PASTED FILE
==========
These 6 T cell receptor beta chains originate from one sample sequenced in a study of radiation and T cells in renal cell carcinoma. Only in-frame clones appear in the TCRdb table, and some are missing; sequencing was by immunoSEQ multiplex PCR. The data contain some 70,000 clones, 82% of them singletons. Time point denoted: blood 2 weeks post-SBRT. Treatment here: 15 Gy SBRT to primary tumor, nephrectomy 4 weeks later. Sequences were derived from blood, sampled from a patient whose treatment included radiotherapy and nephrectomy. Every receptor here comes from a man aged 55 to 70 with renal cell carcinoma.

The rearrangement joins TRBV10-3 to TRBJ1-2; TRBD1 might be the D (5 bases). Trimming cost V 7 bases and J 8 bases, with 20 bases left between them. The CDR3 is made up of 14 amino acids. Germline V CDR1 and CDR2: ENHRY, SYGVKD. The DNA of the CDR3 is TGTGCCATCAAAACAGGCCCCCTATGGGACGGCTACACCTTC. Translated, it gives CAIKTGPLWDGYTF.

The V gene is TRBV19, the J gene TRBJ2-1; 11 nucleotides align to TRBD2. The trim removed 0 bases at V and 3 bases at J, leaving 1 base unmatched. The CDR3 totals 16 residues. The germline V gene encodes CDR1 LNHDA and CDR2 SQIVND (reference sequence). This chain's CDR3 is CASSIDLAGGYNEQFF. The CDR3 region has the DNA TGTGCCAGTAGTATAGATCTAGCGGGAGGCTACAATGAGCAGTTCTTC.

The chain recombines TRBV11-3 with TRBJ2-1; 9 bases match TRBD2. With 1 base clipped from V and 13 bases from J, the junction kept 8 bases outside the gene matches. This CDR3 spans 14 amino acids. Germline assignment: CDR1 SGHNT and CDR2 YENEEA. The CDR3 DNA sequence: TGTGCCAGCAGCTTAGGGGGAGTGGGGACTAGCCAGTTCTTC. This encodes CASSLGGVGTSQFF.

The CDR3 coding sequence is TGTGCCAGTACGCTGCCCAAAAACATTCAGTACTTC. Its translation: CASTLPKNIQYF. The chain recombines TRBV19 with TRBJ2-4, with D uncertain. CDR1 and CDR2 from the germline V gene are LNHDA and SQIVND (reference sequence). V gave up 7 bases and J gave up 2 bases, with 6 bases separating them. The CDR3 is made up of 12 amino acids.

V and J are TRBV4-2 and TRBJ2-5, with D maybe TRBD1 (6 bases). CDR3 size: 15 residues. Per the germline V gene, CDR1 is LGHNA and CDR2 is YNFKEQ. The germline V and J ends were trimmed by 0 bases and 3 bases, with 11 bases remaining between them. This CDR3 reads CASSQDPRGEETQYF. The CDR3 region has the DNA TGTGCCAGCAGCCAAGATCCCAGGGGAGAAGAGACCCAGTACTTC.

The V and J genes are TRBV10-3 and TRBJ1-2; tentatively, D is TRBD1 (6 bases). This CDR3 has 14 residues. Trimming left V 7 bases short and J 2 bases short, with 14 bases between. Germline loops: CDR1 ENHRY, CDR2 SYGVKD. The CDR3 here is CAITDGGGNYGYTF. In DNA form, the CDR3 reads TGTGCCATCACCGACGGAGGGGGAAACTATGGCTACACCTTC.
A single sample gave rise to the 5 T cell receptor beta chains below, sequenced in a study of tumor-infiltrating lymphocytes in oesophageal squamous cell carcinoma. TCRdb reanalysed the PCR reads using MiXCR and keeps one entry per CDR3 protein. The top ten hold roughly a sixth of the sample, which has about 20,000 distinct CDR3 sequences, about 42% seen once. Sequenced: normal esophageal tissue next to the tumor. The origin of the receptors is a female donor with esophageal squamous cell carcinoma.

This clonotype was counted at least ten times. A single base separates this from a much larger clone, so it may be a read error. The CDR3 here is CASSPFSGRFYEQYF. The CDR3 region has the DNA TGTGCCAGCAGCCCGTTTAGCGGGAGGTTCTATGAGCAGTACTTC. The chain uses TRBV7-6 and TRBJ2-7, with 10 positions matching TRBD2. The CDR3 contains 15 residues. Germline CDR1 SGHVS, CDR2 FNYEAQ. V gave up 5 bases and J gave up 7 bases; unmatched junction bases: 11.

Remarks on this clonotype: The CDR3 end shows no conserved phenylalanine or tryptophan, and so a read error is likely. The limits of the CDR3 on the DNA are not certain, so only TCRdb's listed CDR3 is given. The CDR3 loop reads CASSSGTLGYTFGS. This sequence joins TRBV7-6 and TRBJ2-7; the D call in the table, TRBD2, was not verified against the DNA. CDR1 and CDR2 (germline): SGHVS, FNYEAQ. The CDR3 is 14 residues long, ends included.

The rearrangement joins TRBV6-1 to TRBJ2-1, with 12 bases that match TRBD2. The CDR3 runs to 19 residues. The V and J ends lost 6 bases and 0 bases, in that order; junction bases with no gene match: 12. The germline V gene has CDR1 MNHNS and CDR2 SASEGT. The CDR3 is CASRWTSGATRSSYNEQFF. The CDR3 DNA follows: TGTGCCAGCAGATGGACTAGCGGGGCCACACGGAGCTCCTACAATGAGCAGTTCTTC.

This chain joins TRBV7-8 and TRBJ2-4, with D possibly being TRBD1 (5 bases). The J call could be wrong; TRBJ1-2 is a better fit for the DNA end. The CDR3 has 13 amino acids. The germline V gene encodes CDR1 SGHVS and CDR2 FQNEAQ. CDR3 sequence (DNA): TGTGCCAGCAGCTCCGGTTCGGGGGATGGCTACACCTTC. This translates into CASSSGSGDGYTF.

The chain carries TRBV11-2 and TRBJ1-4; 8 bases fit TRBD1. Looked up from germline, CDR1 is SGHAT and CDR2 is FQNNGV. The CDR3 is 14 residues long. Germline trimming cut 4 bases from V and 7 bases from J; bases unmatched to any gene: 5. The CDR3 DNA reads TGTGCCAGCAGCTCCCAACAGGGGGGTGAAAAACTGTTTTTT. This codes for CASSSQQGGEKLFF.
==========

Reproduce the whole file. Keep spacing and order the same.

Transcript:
These 6 T cell receptor beta chains originate from one sample sequenced in a study of radiation and T cells in renal cell carcinoma. Only in-frame clones appear in the TCRdb table, and some are missing; sequencing was by immunoSEQ multiplex PCR. The data contain some 70,000 clones, 82% of them singletons. Time point denoted: blood 2 weeks post-SBRT. Treatment here: 15 Gy SBRT to primary tumor, nephrectomy 4 weeks later. Sequences were derived from blood, sampled from a patient whose treatment included radiotherapy and nephrectomy. Every receptor here comes from a man aged 55 to 70 with renal cell carcinoma.

The rearrangement joins TRBV10-3 to TRBJ1-2; TRBD1 might be the D (5 bases). Trimming cost V 7 bases and J 8 bases, with 20 bases left between them. The CDR3 is made up of 14 amino acids. Germline V CDR1 and CDR2: ENHRY, SYGVKD. The DNA of the CDR3 is TGTGCCATCAAAACAGGCCCCCTATGGGACGGCTACACCTTC. Translated, it gives CAIKTGPLWDGYTF.

The V gene is TRBV19, the J gene TRBJ2-1; 11 nucleotides align to TRBD2. The trim removed 0 bases at V and 3 bases at J, leaving 1 base unmatched. The CDR3 totals 16 residues. The germline V gene encodes CDR1 LNHDA and CDR2 SQIVND (reference sequence). This chain's CDR3 is CASSIDLAGGYNEQFF. The CDR3 region has the DNA TGTGCCAGTAGTATAGATCTAGCGGGAGGCTACAATGAGCAGTTCTTC.

The chain recombines TRBV11-3 with TRBJ2-1; 9 bases match TRBD2. With 1 base clipped from V and 13 bases from J, the junction kept 8 bases outside the gene matches. This CDR3 spans 14 amino acids. Germline assignment: CDR1 SGHNT and CDR2 YENEEA. The CDR3 DNA sequence: TGTGCCAGCAGCTTAGGGGGAGTGGGGACTAGCCAGTTCTTC. This encodes CASSLGGVGTSQFF.

The CDR3 coding sequence is TGTGCCAGTACGCTGCCCAAAAACATTCAGTACTTC. Its translation: CASTLPKNIQYF. The chain recombines TRBV19 with TRBJ2-4, with D uncertain. CDR1 and CDR2 from the germline V gene are LNHDA and SQIVND (reference sequence). V gave up 7 bases and J gave up 2 bases, with 6 bases separating them. The CDR3 is made up of 12 amino acids.

V and J are TRBV4-2 and TRBJ2-5, with D maybe TRBD1 (6 bases). CDR3 size: 15 residues. Per the germline V gene, CDR1 is LGHNA and CDR2 is YNFKEQ. The germline V and J ends were trimmed by 0 bases and 3 bases, with 11 bases remaining between them. This CDR3 reads CASSQDPRGEETQYF. The CDR3 region has the DNA TGTGCCAGCAGCCAAGATCCCAGGGGAGAAGAGACCCAGTACTTC.

The V and J genes are TRBV10-3 and TRBJ1-2; tentatively, D is TRBD1 (6 bases). This CDR3 has 14 residues. Trimming left V 7 bases short and J 2 bases short, with 14 bases between. Germline loops: CDR1 ENHRY, CDR2 SYGVKD. The CDR3 here is CAITDGGGNYGYTF. In DNA form, the CDR3 reads TGTGCCATCACCGACGGAGGGGGAAACTATGGCTACACCTTC.
A single sample gave rise to the 5 T cell receptor beta chains below, sequenced in a study of tumor-infiltrating lymphocytes in oesophageal squamous cell carcinoma. TCRdb reanalysed the PCR reads using MiXCR and keeps one entry per CDR3 protein. The top ten hold roughly a sixth of the sample, which has about 20,000 distinct CDR3 sequences, about 42% seen once. Sequenced: normal esophageal tissue next to the tumor. The origin of the receptors is a female donor with esophageal squamous cell carcinoma.

This clonotype was counted at least ten times. A single base separates this from a much larger clone, so it may be a read error. The CDR3 here is CASSPFSGRFYEQYF. The CDR3 region has the DNA TGTGCCAGCAGCCCGTTTAGCGGGAGGTTCTATGAGCAGTACTTC. The chain uses TRBV7-6 and TRBJ2-7, with 10 positions matching TRBD2. The CDR3 contains 15 residues. Germline CDR1 SGHVS, CDR2 FNYEAQ. V gave up 5 bases and J gave up 7 bases; unmatched junction bases: 11.

Remarks on this clonotype: The CDR3 end shows no conserved phenylalanine or tryptophan, and so a read error is likely. The limits of the CDR3 on the DNA are not certain, so only TCRdb's listed CDR3 is given. The CDR3 loop reads CASSSGTLGYTFGS. This sequence joins TRBV7-6 and TRBJ2-7; the D call in the table, TRBD2, was not verified against the DNA. CDR1 and CDR2 (germline): SGHVS, FNYEAQ. The CDR3 is 14 residues long, ends included.

The rearrangement joins TRBV6-1 to TRBJ2-1, with 12 bases that match TRBD2. The CDR3 runs to 19 residues. The V and J ends lost 6 bases and 0 bases, in that order; junction bases with no gene match: 12. The germline V gene has CDR1 MNHNS and CDR2 SASEGT. The CDR3 is CASRWTSGATRSSYNEQFF. The CDR3 DNA follows: TGTGCCAGCAGATGGACTAGCGGGGCCACACGGAGCTCCTACAATGAGCAGTTCTTC.

This chain joins TRBV7-8 and TRBJ2-4, with D possibly being TRBD1 (5 bases). The J call could be wrong; TRBJ1-2 is a better fit for the DNA end. The CDR3 has 13 amino acids. The germline V gene encodes CDR1 SGHVS and CDR2 FQNEAQ. CDR3 sequence (DNA): TGTGCCAGCAGCTCCGGTTCGGGGGATGGCTACACCTTC. This translates into CASSSGSGDGYTF.

The chain carries TRBV11-2 and TRBJ1-4; 8 bases fit TRBD1. Looked up from germline, CDR1 is SGHAT and CDR2 is FQNNGV. The CDR3 is 14 residues long. Germline trimming cut 4 bases from V and 7 bases from J; bases unmatched to any gene: 5. The CDR3 DNA reads TGTGCCAGCAGCTCCCAACAGGGGGGTGAAAAACTGTTTTTT. This codes for CASSSQQGGEKLFF.